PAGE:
Sue Palmer's weekly guide to the alphabet.
S is a sexy, sassy, scintillating sort of letter. OK, I admit to a soft spot for this one, having sported an initial S all my life, but it is special in all sorts of ways. Most children learn s in seconds, since its sensuous snake-like sound suggests its sinuous, serpentine shape. But it's also a seriously busy letter, the most common of the consonants, with a catalogue of different jobs.
To start with, it participates in an important consonant digraph (sh) and hisses away in a host of initial blends (st, sm, sp, sl, sc, sk, sn, sw, str, spr, spl) and quite a lot of final ones (-sk, -st, -sp and the -sm of -ism).
It does plenty of double acts: at the end of one-syllable words for instance, mass, mess, miss, moss and muss; to signal feminine nouns actress, lioness, and in the suffixes -ness and -less. Single s also appears for diverse reasons on the ends of words. As every Scrabble player knows, you can add it to a verb to create the present tense, or to a noun to create a regular plural. You can also use it, together with an apostrophe, to signal the shortened forms of is, has and us (it's, she's, let's) or a possessive noun (eg, a singular dog's dinner or a plural dogs' dinner).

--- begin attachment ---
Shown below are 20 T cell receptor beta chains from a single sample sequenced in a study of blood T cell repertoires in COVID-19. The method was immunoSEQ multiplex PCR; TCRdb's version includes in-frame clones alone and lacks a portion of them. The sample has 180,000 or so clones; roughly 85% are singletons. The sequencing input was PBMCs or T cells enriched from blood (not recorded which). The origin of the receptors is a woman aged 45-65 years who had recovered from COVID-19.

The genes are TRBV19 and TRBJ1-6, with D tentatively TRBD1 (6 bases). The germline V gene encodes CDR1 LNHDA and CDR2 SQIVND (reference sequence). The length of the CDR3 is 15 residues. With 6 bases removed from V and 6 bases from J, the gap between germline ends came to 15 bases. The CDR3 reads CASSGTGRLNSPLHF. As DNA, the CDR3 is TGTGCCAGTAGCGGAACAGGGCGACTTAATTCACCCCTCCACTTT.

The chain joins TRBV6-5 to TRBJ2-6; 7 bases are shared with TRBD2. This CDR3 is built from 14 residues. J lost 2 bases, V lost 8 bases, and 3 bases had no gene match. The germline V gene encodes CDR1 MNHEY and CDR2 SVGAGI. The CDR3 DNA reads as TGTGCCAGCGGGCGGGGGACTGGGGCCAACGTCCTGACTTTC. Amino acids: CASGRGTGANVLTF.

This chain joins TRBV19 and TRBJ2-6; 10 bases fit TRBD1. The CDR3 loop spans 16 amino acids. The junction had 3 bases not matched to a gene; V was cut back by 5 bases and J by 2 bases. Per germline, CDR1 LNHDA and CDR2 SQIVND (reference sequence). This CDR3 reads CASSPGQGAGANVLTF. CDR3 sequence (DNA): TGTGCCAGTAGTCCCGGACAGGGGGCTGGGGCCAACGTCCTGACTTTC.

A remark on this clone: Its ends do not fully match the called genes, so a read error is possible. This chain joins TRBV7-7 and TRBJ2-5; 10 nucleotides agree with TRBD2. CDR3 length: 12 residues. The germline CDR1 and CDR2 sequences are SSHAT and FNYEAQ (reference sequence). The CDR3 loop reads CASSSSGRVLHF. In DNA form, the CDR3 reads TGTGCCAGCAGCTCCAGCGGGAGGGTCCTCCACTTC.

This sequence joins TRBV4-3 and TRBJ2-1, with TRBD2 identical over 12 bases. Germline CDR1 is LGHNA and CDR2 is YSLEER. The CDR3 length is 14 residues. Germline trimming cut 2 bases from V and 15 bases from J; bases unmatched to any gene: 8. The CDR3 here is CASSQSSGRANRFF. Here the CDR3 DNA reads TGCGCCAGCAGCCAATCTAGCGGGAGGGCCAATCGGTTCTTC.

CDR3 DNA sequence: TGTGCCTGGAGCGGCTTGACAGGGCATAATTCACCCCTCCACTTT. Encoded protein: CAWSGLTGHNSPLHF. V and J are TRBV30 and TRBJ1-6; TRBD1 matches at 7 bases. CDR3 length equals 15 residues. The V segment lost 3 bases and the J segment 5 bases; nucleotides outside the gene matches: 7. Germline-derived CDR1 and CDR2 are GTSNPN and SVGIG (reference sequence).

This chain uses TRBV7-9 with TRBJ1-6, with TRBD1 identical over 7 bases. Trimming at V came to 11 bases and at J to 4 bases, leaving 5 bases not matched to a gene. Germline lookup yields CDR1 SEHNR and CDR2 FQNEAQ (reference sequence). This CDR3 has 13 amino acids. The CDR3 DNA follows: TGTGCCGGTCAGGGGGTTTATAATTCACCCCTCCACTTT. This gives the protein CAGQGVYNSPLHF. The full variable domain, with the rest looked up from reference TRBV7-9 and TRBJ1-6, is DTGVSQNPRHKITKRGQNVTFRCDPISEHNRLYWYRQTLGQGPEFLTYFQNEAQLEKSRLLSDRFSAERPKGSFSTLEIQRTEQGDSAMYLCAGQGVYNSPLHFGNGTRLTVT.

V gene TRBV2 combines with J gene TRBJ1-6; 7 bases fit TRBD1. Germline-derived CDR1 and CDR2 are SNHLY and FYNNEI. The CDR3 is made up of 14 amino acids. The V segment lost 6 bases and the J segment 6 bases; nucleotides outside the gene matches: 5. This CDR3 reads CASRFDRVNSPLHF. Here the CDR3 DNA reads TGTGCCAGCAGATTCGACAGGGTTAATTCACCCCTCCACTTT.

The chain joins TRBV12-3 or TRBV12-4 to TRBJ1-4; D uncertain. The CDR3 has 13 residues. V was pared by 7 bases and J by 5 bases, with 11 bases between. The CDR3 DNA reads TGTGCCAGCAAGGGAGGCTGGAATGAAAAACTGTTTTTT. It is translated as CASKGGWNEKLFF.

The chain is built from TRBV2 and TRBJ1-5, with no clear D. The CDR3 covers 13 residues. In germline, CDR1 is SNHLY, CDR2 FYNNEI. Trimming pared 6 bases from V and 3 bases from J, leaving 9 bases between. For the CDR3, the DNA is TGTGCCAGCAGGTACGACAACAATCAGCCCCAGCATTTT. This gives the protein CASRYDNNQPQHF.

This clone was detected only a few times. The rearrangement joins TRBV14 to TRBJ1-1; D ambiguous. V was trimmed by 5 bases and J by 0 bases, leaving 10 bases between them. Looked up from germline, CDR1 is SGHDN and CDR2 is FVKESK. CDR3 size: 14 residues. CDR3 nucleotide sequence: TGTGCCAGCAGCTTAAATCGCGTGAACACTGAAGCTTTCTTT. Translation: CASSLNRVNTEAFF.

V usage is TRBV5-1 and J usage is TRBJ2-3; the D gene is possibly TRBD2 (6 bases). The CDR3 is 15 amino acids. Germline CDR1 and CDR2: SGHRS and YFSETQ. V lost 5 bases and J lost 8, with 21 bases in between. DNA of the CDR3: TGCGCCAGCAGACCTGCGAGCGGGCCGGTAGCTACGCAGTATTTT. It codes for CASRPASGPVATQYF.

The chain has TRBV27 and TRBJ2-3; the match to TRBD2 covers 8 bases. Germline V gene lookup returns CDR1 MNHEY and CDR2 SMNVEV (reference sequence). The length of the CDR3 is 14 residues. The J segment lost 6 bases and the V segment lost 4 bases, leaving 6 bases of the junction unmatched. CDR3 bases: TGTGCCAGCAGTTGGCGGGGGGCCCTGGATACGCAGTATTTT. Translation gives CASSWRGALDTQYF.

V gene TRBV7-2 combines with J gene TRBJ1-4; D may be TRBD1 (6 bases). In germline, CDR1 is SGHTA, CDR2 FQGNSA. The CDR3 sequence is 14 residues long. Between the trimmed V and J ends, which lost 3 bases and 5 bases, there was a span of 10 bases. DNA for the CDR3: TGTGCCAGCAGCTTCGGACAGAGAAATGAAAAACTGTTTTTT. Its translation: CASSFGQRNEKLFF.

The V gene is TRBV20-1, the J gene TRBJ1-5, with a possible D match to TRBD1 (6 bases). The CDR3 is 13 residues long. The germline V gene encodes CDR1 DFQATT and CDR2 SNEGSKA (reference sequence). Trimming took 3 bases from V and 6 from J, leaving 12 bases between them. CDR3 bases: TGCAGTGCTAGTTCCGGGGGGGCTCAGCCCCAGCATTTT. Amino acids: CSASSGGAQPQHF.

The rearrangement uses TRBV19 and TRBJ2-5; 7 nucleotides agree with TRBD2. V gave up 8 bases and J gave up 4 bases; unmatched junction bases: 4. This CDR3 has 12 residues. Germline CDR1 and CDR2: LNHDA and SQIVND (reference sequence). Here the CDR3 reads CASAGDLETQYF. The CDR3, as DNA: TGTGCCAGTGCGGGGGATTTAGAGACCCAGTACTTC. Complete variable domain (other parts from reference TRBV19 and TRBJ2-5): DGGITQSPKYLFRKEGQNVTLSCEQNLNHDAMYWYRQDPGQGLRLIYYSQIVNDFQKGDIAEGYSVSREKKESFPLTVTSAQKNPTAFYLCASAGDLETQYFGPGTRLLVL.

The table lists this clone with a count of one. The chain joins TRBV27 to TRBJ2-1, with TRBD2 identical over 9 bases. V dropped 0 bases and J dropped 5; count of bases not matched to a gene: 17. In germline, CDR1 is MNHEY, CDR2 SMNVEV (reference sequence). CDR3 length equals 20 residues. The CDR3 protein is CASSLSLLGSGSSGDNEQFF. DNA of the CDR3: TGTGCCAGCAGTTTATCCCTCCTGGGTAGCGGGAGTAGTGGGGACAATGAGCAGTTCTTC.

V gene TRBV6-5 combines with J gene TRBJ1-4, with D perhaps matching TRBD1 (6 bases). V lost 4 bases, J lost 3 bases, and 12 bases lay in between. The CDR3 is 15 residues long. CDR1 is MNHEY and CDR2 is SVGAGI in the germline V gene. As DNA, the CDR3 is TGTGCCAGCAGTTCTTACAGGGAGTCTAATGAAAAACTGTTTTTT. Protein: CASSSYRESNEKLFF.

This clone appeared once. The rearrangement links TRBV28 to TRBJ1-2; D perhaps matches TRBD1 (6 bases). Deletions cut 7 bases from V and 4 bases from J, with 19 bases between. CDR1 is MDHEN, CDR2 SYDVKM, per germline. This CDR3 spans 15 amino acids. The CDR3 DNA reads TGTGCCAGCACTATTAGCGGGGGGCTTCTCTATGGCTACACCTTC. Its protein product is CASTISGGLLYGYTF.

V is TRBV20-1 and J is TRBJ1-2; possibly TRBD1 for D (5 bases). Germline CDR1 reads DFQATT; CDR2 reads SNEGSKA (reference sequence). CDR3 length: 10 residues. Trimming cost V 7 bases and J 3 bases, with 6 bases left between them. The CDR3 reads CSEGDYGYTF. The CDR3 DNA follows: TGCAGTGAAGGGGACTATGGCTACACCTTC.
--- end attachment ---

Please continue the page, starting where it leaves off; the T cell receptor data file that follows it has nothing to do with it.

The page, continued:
Sadly, therefore, final s leads us to a grammatical dog's breakfast. For many people, not least greengrocers, this plethora of different uses has become a source of utter confusion. As proprietor of the Mid-Cornwall Home for Abused Apostrophes, I tend to a constant stream of misuses, including Cream tea's and More dresse's upstair's. Sad that s, the sensational super-consonant, should be constrained to participate in such syntactic sin. Ssssssssss to abusers everywhere!